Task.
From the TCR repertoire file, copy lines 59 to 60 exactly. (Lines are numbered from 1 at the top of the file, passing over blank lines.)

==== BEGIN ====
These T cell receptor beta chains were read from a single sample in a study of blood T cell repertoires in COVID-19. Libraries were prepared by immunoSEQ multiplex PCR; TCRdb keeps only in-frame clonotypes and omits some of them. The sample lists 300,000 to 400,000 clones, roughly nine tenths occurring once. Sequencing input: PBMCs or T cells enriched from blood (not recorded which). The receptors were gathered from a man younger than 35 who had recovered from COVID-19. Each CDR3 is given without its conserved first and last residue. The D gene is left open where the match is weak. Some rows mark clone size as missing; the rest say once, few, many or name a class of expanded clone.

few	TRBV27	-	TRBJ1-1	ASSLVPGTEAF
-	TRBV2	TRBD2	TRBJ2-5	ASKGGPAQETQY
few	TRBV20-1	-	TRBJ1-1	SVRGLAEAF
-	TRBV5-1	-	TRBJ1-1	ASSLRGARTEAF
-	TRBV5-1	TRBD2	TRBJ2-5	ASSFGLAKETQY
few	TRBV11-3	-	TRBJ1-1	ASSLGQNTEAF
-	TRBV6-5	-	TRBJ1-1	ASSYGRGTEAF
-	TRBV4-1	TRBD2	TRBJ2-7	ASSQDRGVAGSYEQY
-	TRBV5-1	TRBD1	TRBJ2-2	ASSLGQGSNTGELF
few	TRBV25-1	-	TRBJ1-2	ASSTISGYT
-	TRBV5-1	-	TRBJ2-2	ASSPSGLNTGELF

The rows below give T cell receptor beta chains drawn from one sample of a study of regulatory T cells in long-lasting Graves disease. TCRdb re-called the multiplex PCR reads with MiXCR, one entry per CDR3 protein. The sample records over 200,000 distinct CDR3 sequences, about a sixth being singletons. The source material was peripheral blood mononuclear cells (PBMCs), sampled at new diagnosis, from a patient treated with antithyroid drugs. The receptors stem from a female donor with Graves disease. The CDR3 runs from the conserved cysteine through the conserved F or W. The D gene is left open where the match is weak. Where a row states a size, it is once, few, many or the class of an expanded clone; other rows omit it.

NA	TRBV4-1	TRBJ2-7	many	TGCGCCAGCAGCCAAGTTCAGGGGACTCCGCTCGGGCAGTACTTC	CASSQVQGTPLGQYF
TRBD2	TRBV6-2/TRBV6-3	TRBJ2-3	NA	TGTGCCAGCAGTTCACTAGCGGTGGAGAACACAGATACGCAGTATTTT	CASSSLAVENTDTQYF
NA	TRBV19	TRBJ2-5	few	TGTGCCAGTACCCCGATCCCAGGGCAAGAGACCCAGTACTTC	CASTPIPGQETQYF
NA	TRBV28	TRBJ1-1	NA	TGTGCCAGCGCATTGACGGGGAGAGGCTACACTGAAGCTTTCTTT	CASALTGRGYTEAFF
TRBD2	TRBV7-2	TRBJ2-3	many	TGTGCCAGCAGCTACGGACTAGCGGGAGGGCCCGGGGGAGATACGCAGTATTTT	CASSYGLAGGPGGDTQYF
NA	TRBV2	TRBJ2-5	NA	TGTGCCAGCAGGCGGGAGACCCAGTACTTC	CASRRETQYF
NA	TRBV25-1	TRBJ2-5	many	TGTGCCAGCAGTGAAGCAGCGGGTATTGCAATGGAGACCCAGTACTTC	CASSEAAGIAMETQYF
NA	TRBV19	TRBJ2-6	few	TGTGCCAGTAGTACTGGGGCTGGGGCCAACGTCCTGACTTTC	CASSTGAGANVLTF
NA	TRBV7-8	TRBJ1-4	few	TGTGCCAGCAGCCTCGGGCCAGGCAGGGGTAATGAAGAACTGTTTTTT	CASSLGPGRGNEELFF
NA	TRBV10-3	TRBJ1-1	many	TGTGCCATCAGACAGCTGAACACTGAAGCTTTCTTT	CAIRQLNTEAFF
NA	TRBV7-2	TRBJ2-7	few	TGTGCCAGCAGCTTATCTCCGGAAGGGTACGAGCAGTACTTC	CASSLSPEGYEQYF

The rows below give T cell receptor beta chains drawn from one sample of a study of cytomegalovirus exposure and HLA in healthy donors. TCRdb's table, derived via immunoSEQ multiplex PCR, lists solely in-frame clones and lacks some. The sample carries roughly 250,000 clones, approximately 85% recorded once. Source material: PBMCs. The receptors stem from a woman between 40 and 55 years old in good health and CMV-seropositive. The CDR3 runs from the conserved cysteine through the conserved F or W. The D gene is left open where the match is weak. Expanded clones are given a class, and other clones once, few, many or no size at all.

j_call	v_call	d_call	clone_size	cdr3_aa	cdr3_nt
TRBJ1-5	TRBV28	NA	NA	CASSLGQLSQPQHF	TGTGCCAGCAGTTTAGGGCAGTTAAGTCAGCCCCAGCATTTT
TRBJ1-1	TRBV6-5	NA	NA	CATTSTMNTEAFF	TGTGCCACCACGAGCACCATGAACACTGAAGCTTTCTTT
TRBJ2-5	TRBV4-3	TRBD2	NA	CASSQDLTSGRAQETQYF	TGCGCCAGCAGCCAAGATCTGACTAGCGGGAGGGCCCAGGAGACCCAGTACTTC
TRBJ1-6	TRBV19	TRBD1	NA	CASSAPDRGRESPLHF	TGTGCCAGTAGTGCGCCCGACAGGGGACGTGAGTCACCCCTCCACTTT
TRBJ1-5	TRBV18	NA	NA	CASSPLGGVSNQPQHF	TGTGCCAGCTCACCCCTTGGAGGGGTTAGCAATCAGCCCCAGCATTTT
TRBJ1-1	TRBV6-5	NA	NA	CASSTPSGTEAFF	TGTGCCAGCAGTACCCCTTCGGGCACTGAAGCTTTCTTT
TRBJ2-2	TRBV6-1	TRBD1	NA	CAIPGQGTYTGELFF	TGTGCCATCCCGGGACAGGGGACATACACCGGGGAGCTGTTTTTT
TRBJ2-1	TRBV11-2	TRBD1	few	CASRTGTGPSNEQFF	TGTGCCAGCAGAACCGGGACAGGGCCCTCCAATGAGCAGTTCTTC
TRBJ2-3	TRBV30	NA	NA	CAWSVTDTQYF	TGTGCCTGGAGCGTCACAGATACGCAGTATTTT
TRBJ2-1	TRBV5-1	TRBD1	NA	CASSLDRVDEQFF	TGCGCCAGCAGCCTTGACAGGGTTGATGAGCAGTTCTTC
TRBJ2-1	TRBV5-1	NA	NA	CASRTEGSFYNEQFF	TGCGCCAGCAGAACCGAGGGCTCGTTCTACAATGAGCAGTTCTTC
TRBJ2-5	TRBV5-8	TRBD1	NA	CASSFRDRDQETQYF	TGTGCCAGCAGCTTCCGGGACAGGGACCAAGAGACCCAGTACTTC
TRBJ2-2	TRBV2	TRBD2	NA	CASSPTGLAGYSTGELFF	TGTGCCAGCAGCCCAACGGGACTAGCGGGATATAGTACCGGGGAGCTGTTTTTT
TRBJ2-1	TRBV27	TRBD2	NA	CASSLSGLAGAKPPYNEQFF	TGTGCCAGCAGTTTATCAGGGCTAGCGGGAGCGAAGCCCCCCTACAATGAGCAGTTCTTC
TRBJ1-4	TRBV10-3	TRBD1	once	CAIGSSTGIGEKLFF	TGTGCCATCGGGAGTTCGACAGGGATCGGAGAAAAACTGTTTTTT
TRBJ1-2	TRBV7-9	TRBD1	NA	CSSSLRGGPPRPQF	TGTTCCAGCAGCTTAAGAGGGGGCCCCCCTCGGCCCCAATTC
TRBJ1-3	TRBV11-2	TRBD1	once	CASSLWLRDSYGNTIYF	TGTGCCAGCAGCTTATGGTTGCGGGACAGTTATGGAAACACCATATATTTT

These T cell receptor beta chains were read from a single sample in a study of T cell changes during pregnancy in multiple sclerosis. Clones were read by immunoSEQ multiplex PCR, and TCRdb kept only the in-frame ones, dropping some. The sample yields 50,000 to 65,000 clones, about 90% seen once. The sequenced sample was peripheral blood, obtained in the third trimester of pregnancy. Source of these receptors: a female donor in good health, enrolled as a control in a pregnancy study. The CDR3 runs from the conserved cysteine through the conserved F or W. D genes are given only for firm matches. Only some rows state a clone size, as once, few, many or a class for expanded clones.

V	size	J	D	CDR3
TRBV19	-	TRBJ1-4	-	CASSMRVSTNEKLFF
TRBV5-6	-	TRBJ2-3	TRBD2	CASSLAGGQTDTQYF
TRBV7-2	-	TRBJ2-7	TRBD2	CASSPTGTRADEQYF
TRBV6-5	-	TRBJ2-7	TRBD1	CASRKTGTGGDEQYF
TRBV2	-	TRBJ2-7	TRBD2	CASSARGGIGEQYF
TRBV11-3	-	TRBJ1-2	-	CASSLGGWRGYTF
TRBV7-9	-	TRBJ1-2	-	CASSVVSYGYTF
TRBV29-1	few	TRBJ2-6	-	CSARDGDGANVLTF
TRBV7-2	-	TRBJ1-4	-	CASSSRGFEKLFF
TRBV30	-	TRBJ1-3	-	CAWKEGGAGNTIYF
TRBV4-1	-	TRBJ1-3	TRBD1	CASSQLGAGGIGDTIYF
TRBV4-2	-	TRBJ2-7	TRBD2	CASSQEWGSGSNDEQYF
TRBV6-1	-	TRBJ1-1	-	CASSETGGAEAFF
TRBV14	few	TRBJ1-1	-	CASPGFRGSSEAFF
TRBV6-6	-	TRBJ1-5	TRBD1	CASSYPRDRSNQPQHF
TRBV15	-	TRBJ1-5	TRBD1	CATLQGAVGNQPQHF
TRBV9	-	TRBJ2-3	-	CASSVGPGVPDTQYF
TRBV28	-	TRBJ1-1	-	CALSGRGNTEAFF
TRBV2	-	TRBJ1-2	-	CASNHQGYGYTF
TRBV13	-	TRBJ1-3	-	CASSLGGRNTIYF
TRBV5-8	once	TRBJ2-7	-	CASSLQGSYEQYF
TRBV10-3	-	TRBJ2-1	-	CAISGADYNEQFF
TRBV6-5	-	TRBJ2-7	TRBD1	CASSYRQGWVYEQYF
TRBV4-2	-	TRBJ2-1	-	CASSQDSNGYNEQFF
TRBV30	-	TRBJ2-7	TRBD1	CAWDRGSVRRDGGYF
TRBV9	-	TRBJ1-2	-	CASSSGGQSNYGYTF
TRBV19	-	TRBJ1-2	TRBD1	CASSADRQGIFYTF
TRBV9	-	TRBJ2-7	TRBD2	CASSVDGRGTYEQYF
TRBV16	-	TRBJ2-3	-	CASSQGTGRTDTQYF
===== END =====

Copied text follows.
TRBV14	few	TRBJ1-1	-	CASPGFRGSSEAFF
TRBV6-6	-	TRBJ1-5	TRBD1	CASSYPRDRSNQPQHF